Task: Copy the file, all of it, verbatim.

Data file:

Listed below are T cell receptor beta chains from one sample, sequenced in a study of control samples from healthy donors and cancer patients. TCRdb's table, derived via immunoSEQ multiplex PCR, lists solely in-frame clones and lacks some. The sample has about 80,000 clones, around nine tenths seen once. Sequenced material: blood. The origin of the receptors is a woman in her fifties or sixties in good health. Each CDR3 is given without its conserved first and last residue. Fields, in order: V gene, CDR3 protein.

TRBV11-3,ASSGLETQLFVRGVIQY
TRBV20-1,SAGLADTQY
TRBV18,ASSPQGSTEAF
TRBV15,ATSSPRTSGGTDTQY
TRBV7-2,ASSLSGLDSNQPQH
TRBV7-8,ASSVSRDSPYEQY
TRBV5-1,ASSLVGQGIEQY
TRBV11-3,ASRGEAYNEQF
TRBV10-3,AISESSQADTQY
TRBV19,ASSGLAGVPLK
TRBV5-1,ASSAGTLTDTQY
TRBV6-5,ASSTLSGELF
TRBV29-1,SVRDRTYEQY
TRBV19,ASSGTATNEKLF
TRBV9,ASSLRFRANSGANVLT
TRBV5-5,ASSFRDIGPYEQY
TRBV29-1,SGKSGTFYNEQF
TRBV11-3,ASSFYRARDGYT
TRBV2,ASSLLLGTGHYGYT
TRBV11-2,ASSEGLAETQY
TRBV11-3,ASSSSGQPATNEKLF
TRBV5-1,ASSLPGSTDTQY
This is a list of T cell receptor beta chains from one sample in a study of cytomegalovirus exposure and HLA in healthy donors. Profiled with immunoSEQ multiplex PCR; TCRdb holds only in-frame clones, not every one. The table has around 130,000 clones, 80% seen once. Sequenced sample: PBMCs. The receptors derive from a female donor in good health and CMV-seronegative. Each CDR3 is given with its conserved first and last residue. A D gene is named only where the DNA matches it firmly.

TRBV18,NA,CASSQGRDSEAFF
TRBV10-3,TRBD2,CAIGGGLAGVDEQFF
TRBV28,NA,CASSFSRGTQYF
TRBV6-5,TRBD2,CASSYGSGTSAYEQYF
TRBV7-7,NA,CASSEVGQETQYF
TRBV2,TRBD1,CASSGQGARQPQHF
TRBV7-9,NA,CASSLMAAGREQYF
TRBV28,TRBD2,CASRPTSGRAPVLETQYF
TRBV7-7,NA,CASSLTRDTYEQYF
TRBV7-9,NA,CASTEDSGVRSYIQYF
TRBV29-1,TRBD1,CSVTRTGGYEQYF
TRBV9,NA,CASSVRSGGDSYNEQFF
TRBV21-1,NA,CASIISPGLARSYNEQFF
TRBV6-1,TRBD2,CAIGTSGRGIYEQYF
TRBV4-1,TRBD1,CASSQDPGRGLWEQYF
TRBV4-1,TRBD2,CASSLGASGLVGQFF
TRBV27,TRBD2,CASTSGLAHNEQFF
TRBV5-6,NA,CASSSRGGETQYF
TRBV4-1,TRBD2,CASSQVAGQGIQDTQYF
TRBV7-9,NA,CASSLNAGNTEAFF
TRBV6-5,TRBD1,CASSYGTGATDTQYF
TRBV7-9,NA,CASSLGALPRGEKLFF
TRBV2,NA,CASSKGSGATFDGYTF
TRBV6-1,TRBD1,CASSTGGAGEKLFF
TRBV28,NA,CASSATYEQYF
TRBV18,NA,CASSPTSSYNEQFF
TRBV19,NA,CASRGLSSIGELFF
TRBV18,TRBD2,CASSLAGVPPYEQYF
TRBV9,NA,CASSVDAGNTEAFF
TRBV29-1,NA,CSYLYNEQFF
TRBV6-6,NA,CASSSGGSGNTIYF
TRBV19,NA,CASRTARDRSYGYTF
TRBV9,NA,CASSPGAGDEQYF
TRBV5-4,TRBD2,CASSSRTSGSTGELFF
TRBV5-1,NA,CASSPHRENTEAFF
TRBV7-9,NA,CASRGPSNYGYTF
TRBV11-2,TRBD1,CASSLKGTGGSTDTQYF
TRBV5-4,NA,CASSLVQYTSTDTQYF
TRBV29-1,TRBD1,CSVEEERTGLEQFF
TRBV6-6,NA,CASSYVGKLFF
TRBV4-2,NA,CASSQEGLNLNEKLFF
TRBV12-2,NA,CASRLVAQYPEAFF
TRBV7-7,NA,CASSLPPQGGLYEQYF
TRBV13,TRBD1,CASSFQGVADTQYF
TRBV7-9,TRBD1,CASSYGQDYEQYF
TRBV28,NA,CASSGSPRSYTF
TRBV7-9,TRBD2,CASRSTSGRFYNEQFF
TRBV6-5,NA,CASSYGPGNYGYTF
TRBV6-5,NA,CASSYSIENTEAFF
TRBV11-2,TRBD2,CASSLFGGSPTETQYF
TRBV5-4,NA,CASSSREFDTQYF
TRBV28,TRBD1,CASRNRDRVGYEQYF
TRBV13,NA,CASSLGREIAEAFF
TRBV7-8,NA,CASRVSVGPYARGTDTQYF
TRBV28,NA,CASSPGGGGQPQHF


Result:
Listed below are T cell receptor beta chains from one sample, sequenced in a study of control samples from healthy donors and cancer patients. TCRdb's table, derived via immunoSEQ multiplex PCR, lists solely in-frame clones and lacks some. The sample has about 80,000 clones, around nine tenths seen once. Sequenced material: blood. The origin of the receptors is a woman in her fifties or sixties in good health. Each CDR3 is given without its conserved first and last residue. Fields, in order: V gene, CDR3 protein.

TRBV11-3,ASSGLETQLFVRGVIQY
TRBV20-1,SAGLADTQY
TRBV18,ASSPQGSTEAF
TRBV15,ATSSPRTSGGTDTQY
TRBV7-2,ASSLSGLDSNQPQH
TRBV7-8,ASSVSRDSPYEQY
TRBV5-1,ASSLVGQGIEQY
TRBV11-3,ASRGEAYNEQF
TRBV10-3,AISESSQADTQY
TRBV19,ASSGLAGVPLK
TRBV5-1,ASSAGTLTDTQY
TRBV6-5,ASSTLSGELF
TRBV29-1,SVRDRTYEQY
TRBV19,ASSGTATNEKLF
TRBV9,ASSLRFRANSGANVLT
TRBV5-5,ASSFRDIGPYEQY
TRBV29-1,SGKSGTFYNEQF
TRBV11-3,ASSFYRARDGYT
TRBV2,ASSLLLGTGHYGYT
TRBV11-2,ASSEGLAETQY
TRBV11-3,ASSSSGQPATNEKLF
TRBV5-1,ASSLPGSTDTQY
This is a list of T cell receptor beta chains from one sample in a study of cytomegalovirus exposure and HLA in healthy donors. Profiled with immunoSEQ multiplex PCR; TCRdb holds only in-frame clones, not every one. The table has around 130,000 clones, 80% seen once. Sequenced sample: PBMCs. The receptors derive from a female donor in good health and CMV-seronegative. Each CDR3 is given with its conserved first and last residue. A D gene is named only where the DNA matches it firmly.

TRBV18,NA,CASSQGRDSEAFF
TRBV10-3,TRBD2,CAIGGGLAGVDEQFF
TRBV28,NA,CASSFSRGTQYF
TRBV6-5,TRBD2,CASSYGSGTSAYEQYF
TRBV7-7,NA,CASSEVGQETQYF
TRBV2,TRBD1,CASSGQGARQPQHF
TRBV7-9,NA,CASSLMAAGREQYF
TRBV28,TRBD2,CASRPTSGRAPVLETQYF
TRBV7-7,NA,CASSLTRDTYEQYF
TRBV7-9,NA,CASTEDSGVRSYIQYF
TRBV29-1,TRBD1,CSVTRTGGYEQYF
TRBV9,NA,CASSVRSGGDSYNEQFF
TRBV21-1,NA,CASIISPGLARSYNEQFF
TRBV6-1,TRBD2,CAIGTSGRGIYEQYF
TRBV4-1,TRBD1,CASSQDPGRGLWEQYF
TRBV4-1,TRBD2,CASSLGASGLVGQFF
TRBV27,TRBD2,CASTSGLAHNEQFF
TRBV5-6,NA,CASSSRGGETQYF
TRBV4-1,TRBD2,CASSQVAGQGIQDTQYF
TRBV7-9,NA,CASSLNAGNTEAFF
TRBV6-5,TRBD1,CASSYGTGATDTQYF
TRBV7-9,NA,CASSLGALPRGEKLFF
TRBV2,NA,CASSKGSGATFDGYTF
TRBV6-1,TRBD1,CASSTGGAGEKLFF
TRBV28,NA,CASSATYEQYF
TRBV18,NA,CASSPTSSYNEQFF
TRBV19,NA,CASRGLSSIGELFF
TRBV18,TRBD2,CASSLAGVPPYEQYF
TRBV9,NA,CASSVDAGNTEAFF
TRBV29-1,NA,CSYLYNEQFF
TRBV6-6,NA,CASSSGGSGNTIYF
TRBV19,NA,CASRTARDRSYGYTF
TRBV9,NA,CASSPGAGDEQYF
TRBV5-4,TRBD2,CASSSRTSGSTGELFF
TRBV5-1,NA,CASSPHRENTEAFF
TRBV7-9,NA,CASRGPSNYGYTF
TRBV11-2,TRBD1,CASSLKGTGGSTDTQYF
TRBV5-4,NA,CASSLVQYTSTDTQYF
TRBV29-1,TRBD1,CSVEEERTGLEQFF
TRBV6-6,NA,CASSYVGKLFF
TRBV4-2,NA,CASSQEGLNLNEKLFF
TRBV12-2,NA,CASRLVAQYPEAFF
TRBV7-7,NA,CASSLPPQGGLYEQYF
TRBV13,TRBD1,CASSFQGVADTQYF
TRBV7-9,TRBD1,CASSYGQDYEQYF
TRBV28,NA,CASSGSPRSYTF
TRBV7-9,TRBD2,CASRSTSGRFYNEQFF
TRBV6-5,NA,CASSYGPGNYGYTF
TRBV6-5,NA,CASSYSIENTEAFF
TRBV11-2,TRBD2,CASSLFGGSPTETQYF
TRBV5-4,NA,CASSSREFDTQYF
TRBV28,TRBD1,CASRNRDRVGYEQYF
TRBV13,NA,CASSLGREIAEAFF
TRBV7-8,NA,CASRVSVGPYARGTDTQYF
TRBV28,NA,CASSPGGGGQPQHF